Friday, May 20, 2005

Don Quixote's 400th Anniversary--Part Two

I met Don Quijote duirng my senior year of high school. I was born and raised in Puerto Rico, and reading Don Quijote's tale during senior year Spanish is almost the equivalent of reading a major English language novel. I say almost because in talking to other teachers as well as during my time as a high school teacher myself, I have not heard about nor was required to teach a novel of the scope of Don Quijote. Many AP English classes may read it, but it is often an abridged version. As for Spanish classes in the United States, it is usually reserved for the more advanced classes, and the option again may be to read it abridged. When I taught high school Senior English, the options were George Orwell's 1984 or Bronte's Wuthering Heights. It was British literature, and back in my day, they did not have extensive reading lists like some classes have now. There was a very fixed curriculum, and as a teacher you made the best of it. So, in my case, I chose Orwell's novel since it offered various possibilities, and a dystopian work held a bit more appeal. At any rate, I am not debating the merits of the texts offered in the United States's public schools. That topic can be be the subject of another post. My point is to simply note that I had a different experience. In my Senior English when I was in high school I was reading Shakespeare and some American fiction selections, mostly short fiction and very canonical (read Dead White Males).

As I mentioned in Part One, I started this small piece simply to post some resources for readers and kind of celebrate in a small humble way the 400th anniversary of a great work of literature. As I started doing some research to select some items to link, I started recalling my own experience with the errant knight.

Mrs. Delgado introduced us to Don Quijote during our senior year. I think, that like many teens, I groaned at the idea of reading a 1,000+ page book that "wasn't written in real Spanish." Readers can think of this in terms of the teenager who complains about having to read Shakespeare because it "is not written in real English." Actually, when I taught English in high school, I had at least one student ask what language Shakespeare was using. It made for a teachable moment about how languages evolve. At any rate, one must note that complete novel Don Quijote is written in Baroque Spanish, which can be challenging even to an adult. So, Mrs. Delgado had her work cut out for her. With a blend of coaxing, tight reading assignments, and a lot of enthusiasm on her part, my classmates and I got through the novel.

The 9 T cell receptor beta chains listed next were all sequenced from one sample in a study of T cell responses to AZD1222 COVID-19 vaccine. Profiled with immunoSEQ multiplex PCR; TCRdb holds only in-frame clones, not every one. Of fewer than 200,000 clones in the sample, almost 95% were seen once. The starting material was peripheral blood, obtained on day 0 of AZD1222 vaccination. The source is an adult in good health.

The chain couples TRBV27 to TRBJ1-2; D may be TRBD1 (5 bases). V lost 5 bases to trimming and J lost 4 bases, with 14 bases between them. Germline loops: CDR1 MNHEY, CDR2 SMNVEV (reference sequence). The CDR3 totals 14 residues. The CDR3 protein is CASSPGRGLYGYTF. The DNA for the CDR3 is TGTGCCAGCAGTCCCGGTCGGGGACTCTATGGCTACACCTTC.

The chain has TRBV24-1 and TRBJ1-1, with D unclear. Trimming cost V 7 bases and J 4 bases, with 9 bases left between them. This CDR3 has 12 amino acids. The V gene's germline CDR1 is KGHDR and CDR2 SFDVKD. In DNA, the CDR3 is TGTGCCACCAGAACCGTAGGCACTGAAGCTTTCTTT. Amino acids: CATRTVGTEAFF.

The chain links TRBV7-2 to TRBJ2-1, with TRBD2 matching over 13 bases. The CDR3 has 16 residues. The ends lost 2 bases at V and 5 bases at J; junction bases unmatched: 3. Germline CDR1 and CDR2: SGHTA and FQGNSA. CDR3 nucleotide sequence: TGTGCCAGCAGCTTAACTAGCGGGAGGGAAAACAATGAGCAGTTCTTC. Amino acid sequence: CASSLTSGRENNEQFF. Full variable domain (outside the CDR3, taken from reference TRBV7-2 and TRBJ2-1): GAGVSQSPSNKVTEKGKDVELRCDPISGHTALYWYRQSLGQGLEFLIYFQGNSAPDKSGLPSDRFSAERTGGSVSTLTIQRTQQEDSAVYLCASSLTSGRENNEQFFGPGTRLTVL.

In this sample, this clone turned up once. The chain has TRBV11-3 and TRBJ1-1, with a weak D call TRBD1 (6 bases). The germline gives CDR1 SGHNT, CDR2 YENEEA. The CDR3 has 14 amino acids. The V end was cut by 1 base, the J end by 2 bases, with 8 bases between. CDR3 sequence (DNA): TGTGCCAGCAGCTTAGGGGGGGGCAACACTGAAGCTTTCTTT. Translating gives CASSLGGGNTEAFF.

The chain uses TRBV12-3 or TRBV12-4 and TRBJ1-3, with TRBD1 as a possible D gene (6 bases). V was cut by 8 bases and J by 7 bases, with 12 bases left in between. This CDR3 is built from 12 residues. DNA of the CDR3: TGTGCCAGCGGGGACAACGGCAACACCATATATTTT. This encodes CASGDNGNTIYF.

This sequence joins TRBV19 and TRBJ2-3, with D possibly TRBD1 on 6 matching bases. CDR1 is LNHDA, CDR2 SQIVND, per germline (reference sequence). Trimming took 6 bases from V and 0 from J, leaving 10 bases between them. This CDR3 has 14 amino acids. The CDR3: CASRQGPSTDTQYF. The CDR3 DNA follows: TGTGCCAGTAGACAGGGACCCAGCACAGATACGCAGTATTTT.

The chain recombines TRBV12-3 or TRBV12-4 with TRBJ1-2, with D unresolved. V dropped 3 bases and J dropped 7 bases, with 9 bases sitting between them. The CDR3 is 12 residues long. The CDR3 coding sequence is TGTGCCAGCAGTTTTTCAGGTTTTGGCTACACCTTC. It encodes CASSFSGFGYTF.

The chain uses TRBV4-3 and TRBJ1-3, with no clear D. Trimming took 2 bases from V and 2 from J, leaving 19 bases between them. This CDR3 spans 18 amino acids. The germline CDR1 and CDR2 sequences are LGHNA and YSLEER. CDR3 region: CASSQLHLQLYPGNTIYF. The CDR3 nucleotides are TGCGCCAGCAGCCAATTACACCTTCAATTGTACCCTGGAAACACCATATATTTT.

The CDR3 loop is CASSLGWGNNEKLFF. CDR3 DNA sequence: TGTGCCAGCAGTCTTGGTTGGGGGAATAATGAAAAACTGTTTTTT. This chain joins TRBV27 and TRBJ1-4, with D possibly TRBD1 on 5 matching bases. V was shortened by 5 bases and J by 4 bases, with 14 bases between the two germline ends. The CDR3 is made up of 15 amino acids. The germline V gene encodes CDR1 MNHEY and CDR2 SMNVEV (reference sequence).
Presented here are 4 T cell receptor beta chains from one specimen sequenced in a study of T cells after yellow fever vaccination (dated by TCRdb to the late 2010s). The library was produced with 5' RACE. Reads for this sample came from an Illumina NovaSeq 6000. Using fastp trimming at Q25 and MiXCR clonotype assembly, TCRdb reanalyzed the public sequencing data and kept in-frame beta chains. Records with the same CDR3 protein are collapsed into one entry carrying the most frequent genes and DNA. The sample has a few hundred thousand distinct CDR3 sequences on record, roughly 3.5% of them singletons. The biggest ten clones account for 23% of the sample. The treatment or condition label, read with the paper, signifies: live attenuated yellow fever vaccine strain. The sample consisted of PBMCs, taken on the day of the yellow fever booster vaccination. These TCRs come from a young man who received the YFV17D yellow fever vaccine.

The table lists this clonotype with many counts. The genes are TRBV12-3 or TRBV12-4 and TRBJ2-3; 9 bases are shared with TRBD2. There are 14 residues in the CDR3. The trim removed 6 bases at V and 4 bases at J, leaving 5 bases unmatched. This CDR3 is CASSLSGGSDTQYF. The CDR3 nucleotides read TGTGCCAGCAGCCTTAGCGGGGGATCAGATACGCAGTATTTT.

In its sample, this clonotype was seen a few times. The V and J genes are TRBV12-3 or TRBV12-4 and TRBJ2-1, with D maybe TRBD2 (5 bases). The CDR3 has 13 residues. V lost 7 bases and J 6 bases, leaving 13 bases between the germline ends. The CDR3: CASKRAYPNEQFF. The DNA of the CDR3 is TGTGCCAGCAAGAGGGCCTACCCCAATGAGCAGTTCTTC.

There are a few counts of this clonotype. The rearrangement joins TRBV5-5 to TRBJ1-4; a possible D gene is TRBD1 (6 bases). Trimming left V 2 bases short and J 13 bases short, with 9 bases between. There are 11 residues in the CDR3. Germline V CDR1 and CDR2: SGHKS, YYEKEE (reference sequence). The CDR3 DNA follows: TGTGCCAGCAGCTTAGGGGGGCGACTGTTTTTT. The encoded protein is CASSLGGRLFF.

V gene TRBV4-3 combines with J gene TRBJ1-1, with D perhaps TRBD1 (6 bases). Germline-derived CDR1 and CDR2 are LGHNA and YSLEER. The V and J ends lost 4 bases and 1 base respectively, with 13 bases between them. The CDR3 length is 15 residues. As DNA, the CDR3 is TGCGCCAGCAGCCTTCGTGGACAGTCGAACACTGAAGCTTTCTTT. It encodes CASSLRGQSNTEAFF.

I don't think that I really came to appreciate Cervantes's work until I wrote my senior research paper in that Spanish class. My chosen topic was "The Influence of the Amadis de Gaula on Don Quijote de la Mancha." It sounds like a simple enough topic. Cervantes pokes fun at chivalry novels, and Amadis is one of the novels mentioned prominently in Cervantes's text. As I began my research, I found myself very engaged. I actually read the Amadis de Gaula, which turned out to be pretty good. In the process, I could see the conventions of chivalry novels. I felt that if I was going to see how Cervantes was breaking the rules of the chivalry novel, I had to know what the rules were in the first place. The more I read and then compared the works, the more I came to appreciate what Cervantes was doing.

It has been years since I completed that assignment, but I still remember it as one of the most interesting ones I did in high school. I have not reread Cervantes's novel since then though. In large measure because it is a demanding book. At this point in my life, I can say that I actually read it, as something you can check off one of those great works lists one hears about. But what does this say about the book if it is so big and daunting that once you read it, you are done with it? It is a good question, and it has prompted me to reread the novel this year, along with many others who may be rereading it or reading it for the first time. So, stay tuned as I may do little notes here and there on my experience as I go along. This will take time for the novel is best read a couple of chapters at a time. I am going to rediscover Don Quijote. Some critics have said that the reader's perception of the protagonist changes as the reader gets older. The younger reader sees an idealistic knight. The older reader sees a man disappointed with how his life has turned out. I want to find out who much of that may be true, but even if it is or not true, I am sure it will be a different reading. In any case, it will be an interesting travel for the Gypsy Librarian.


Jenne said...

I read Don Quixote in senior English at my high school. (I went to a US government school on an overseas base.) I adored that book! My Spanish is basically first semester college level, so I've never tried to read it in Spanish, but I hope to one day read it.

Angel, librarian and educator said...

Nice to hear about people out there reading it. If you keep working at your Spanish, I think it can be rewarding to read it, even if it is just for the bragging rights. Thanks for stopping by.